All teachers can relate to THE FINAL WEEK. It's that week when your seniors graduate and then some. There is usually a parents reception, Baccalaureate celebration and often a sports banquet- all of which occur at night.
So how do you balance this with seeing the little ones at home or that spouse that misses you?
- Practice the two night rule. I discovered years ago that when I am away from my family for two straight evening commitments, I wouldn't see my kids for nearly three days. This is difficult because it puts a lot of pressure on my wife and of course the munchkins are climbing the walls. The two night rule says that you won't attend two evening commitments in a row on any given week.
- No surprises. Most spouses don't like "calendar surprises" so read #3.
- Review calendar the week before. Sitting down with your significant other to discuss the calendar is always a good idea. Review your meetings and any special events that will pop up.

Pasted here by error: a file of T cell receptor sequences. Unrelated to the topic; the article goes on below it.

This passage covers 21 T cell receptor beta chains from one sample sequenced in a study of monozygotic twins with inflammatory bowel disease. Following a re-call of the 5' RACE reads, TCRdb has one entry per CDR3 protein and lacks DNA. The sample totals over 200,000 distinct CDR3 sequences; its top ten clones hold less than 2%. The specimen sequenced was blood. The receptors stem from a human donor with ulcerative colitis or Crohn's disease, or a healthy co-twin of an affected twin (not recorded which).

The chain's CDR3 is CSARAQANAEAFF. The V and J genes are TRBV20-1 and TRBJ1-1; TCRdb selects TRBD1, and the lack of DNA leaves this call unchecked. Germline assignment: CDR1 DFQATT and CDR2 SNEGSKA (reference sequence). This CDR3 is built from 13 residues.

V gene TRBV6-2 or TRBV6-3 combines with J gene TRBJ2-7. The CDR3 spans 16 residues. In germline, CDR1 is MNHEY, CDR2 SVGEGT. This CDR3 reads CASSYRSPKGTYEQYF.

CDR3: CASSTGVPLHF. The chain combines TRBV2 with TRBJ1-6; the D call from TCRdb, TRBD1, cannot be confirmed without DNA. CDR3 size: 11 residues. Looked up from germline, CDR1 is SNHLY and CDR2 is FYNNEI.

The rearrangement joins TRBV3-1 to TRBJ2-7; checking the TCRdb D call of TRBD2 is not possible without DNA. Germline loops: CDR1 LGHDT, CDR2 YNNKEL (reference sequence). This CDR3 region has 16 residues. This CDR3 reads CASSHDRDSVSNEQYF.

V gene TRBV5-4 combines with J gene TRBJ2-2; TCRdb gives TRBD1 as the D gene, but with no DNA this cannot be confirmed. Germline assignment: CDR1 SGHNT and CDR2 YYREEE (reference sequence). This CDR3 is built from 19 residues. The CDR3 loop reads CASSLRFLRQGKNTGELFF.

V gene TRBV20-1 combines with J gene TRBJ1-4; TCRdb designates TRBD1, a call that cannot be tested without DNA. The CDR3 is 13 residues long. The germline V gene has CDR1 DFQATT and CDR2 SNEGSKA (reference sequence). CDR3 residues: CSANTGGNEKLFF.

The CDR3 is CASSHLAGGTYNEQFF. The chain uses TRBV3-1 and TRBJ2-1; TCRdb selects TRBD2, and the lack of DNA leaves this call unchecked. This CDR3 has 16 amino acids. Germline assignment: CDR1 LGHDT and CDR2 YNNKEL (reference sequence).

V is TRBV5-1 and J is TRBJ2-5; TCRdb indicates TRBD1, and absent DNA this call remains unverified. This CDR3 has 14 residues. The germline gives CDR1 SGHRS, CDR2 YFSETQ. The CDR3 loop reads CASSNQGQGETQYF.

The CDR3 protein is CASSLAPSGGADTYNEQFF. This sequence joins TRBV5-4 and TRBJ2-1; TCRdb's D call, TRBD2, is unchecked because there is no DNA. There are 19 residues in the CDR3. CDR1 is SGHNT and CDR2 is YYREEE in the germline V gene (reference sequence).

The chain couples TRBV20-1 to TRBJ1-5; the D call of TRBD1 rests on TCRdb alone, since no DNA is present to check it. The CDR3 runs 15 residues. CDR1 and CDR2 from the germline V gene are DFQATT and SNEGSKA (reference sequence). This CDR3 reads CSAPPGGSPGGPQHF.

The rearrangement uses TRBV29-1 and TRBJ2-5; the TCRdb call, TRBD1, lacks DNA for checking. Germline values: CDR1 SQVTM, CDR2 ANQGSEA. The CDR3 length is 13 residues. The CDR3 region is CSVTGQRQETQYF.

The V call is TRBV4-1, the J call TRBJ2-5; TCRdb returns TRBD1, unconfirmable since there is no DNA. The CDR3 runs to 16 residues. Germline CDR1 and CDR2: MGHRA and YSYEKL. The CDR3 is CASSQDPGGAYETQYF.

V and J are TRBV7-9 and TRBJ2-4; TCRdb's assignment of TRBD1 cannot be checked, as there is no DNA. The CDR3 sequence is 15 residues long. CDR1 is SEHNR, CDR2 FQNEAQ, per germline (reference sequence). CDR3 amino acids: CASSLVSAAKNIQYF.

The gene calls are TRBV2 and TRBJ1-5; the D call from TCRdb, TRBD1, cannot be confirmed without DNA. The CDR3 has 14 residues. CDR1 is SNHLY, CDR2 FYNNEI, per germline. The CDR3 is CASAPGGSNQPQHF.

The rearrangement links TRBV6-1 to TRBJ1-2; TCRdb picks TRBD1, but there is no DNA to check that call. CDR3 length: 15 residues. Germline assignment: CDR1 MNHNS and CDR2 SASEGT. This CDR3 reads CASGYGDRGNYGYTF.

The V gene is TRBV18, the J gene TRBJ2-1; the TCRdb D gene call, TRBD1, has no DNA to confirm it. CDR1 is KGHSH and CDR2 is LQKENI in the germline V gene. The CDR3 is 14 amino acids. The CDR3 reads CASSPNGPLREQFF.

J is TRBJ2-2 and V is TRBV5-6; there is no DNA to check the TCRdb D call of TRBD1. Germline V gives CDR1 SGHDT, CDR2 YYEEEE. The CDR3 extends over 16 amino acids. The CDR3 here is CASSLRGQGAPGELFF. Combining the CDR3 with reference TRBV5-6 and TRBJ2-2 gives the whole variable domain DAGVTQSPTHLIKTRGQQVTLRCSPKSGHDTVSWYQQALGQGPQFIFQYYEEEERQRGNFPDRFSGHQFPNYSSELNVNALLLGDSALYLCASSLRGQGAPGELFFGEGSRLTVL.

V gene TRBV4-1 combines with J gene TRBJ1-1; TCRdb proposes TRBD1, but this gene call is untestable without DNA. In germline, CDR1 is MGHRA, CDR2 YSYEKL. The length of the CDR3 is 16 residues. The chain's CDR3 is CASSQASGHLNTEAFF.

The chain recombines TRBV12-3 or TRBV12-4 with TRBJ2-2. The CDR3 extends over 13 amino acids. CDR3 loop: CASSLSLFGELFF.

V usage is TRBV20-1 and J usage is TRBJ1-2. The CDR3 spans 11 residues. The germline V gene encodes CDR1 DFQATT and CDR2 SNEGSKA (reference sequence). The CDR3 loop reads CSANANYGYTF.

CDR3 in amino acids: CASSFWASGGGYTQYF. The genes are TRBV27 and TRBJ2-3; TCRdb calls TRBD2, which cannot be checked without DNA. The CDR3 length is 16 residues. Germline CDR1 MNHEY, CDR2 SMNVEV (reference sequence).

- Only attend what you must. Are you a person that thinks you have to go to everything? If you are the CEO, you might be right but for the other 99.9% of us, it's worth stepping back and reflecting on commitments. You could either not attend an evening commitment or you could trim it back by doing a "pop in". I work in a school and it's impossible to go to every sports event so I check out a quarter or two and show my face. It's putting forth a good faith effort and everyone appreciates it.
- Decide to live closer to work. I realize that this isn't possible for everyone but it does make a huge difference. You'll feel closer to loved ones and at the end of the event it makes a big difference to say on the phone, "Be home in ten minutes," as opposed to "Pray for me in my hour of traffic".
- If all else fails, reward yourself. If you have a week where you absolutely must attend several grueling evening commitments, pamper yourself with a scheduled personal day. Better yet, take your family away for a weekend of fun in the sun. Having the carrot at the end of the stick is a great way to tolerate a killer week.